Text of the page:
Peevish Pen

Ruminations on reading, writing, rural living, retirement, aging—and sometimes cats. And maybe a border collie or other critters.

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Location: Rural Virginia, United States

I'm an elderly retired teacher who writes. Among my books are Ferradiddledumday (Appalachian version of the Rumpelstiltskin story), Stuck (middle grade paranormal novel), Patches on the Same Quilt (novel set in Franklin County, VA), Them That Go (an Appalachian novel), and several Kindle ebooks.

Sunday, August 12, 2007

Author Event: August 11, 2007

Wow!

Both authors who spoke Saturday morning at the Franklin County Public Library were awesome. I’m glad I was there.

Bob Slaughter, the driving force behind the establishment of the national D-Day Memorial in Bedford and author of Omaha Beach and Beyond: The Long March of Sergeant Bob Slaughter, spoke about his experience during the invasion on Omaha Beach. His recollection was incredible; the audience was spellbound.


Second speaker was Alyson Hagy, a Franklin County native, whose family must have occupied most of three rows in the meeting room. Now an English professor at the University of Wyoming, she’s written two novels and some short story collections—among them, Graveyard of the Atlantic and Madonna on her Back.

I’d bought a copy of Keeneland last year and haven’t read it yet. Now I need to move that—and her new book, Snow, Ashes—to the top of my towering stack of must-reads.


From Snow, Ashes, she read a gritty and graphic description of docking and castrating lambs. She also read a selection about two of her characters at the Chosin Reservoir during the Korean War.

While Hagy grew up on a Franklin County farm, her family didn’t raise sheep. She’s never been to Korea and hasn’t fought in a war. So how did she get the details right? Research. “You learn things when you’re working on a project.” Among other things, she talked to shepherds and read memoirs of Korean War veterans.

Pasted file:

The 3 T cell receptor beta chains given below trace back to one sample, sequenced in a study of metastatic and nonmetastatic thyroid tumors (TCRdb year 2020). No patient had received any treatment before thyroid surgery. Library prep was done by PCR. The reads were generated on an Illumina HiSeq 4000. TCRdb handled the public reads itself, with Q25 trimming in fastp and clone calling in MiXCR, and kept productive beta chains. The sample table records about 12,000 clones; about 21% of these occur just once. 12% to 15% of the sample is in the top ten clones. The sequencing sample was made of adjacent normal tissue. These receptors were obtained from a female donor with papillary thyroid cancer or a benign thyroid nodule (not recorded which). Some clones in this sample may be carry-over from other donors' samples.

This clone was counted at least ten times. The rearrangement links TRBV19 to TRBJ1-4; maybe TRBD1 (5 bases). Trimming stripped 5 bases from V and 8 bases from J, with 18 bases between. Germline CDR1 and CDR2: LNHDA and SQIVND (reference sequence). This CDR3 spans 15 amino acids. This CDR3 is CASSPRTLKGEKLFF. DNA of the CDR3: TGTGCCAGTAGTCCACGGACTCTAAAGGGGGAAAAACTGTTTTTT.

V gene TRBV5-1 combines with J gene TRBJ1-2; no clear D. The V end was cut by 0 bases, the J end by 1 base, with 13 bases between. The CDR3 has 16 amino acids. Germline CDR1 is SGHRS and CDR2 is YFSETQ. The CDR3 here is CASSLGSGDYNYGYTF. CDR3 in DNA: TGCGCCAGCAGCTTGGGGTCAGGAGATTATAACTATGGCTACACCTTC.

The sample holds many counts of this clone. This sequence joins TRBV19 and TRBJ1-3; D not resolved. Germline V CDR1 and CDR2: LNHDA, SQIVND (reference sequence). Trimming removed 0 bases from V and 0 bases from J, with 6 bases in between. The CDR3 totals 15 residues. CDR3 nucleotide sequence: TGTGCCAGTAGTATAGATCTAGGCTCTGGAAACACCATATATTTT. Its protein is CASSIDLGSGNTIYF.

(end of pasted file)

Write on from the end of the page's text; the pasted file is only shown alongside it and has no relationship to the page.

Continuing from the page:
“You don’t have to write about the life you’ve lived,” she said. “Writing is discovery.”

She told us how long it takes to write a book—a couple of years for research and writing, another year to edit. She writes way more than the book requires and cuts considerably during her editing.

“You can’t make it perfect the first time through,” She said. Noting that a book goes through many rewrites, she encouraged the writers in the group to “maintain the courage to finish.”

It was fitting that she spoke at the library, for the old Franklin County Library was important to her when she was a child. Every Saturday her family came to the library, and she always checked out the maximum number of books allowed–seven. She also devised ways to check out novels that were forbidden to young readers.

She remembered when the current library used to be Leggett’s department store. “I bought my first bra right over there,” she said, pointing in the direction of the elevator.

The Franklin County Library Author Event was wonderful. If you weren't there, well—you missed it.

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1 Comments:

Blogger Amy Hanek said...

I do wish I could have been there. I am going to have to start attending these events. Thanks for making me feel as if I had been there!

7:09 PM  

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